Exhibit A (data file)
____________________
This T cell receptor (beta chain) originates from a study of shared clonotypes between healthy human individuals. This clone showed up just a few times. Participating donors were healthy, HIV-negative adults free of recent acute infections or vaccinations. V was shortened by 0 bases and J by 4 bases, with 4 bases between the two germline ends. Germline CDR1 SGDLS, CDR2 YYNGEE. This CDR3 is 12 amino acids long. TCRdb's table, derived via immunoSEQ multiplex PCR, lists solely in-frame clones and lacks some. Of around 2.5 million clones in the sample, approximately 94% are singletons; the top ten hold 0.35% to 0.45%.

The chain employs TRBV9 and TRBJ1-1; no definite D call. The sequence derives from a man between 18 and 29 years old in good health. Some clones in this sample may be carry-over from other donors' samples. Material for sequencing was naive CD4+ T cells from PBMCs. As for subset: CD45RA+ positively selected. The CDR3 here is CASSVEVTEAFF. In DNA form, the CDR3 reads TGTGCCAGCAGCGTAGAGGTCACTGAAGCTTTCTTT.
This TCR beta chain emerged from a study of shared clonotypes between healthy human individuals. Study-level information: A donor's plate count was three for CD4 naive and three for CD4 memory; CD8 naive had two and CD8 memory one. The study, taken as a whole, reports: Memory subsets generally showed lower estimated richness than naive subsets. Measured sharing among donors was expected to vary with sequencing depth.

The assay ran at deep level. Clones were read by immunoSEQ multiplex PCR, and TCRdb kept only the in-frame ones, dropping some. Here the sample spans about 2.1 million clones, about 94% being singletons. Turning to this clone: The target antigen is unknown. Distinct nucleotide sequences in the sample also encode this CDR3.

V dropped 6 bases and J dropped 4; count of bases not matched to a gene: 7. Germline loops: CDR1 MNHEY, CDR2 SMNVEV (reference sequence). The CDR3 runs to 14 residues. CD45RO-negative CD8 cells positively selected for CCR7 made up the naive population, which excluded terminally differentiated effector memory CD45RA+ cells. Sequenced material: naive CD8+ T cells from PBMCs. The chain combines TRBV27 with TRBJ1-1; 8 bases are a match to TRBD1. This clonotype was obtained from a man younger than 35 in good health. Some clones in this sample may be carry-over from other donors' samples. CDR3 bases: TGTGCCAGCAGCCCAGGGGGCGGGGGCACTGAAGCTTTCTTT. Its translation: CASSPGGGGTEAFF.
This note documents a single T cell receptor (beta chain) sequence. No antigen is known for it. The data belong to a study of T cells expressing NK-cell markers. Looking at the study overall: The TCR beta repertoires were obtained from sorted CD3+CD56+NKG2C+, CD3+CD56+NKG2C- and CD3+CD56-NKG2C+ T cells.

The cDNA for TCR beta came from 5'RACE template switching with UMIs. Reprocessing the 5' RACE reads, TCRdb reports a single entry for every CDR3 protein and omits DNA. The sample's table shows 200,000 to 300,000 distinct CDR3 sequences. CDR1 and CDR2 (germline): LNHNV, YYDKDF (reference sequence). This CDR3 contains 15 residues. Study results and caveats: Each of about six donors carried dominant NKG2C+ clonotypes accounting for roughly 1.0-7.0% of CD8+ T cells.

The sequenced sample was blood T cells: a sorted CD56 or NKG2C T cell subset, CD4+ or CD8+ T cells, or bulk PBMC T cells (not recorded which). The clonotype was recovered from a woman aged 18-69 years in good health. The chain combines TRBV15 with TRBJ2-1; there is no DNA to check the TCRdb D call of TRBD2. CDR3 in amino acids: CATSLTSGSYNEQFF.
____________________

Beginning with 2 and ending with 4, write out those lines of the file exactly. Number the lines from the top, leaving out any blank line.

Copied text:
The chain employs TRBV9 and TRBJ1-1; no definite D call. The sequence derives from a man between 18 and 29 years old in good health. Some clones in this sample may be carry-over from other donors' samples. Material for sequencing was naive CD4+ T cells from PBMCs. As for subset: CD45RA+ positively selected. The CDR3 here is CASSVEVTEAFF. In DNA form, the CDR3 reads TGTGCCAGCAGCGTAGAGGTCACTGAAGCTTTCTTT.
This TCR beta chain emerged from a study of shared clonotypes between healthy human individuals. Study-level information: A donor's plate count was three for CD4 naive and three for CD4 memory; CD8 naive had two and CD8 memory one. The study, taken as a whole, reports: Memory subsets generally showed lower estimated richness than naive subsets. Measured sharing among donors was expected to vary with sequencing depth.

The assay ran at deep level. Clones were read by immunoSEQ multiplex PCR, and TCRdb kept only the in-frame ones, dropping some. Here the sample spans about 2.1 million clones, about 94% being singletons. Turning to this clone: The target antigen is unknown. Distinct nucleotide sequences in the sample also encode this CDR3.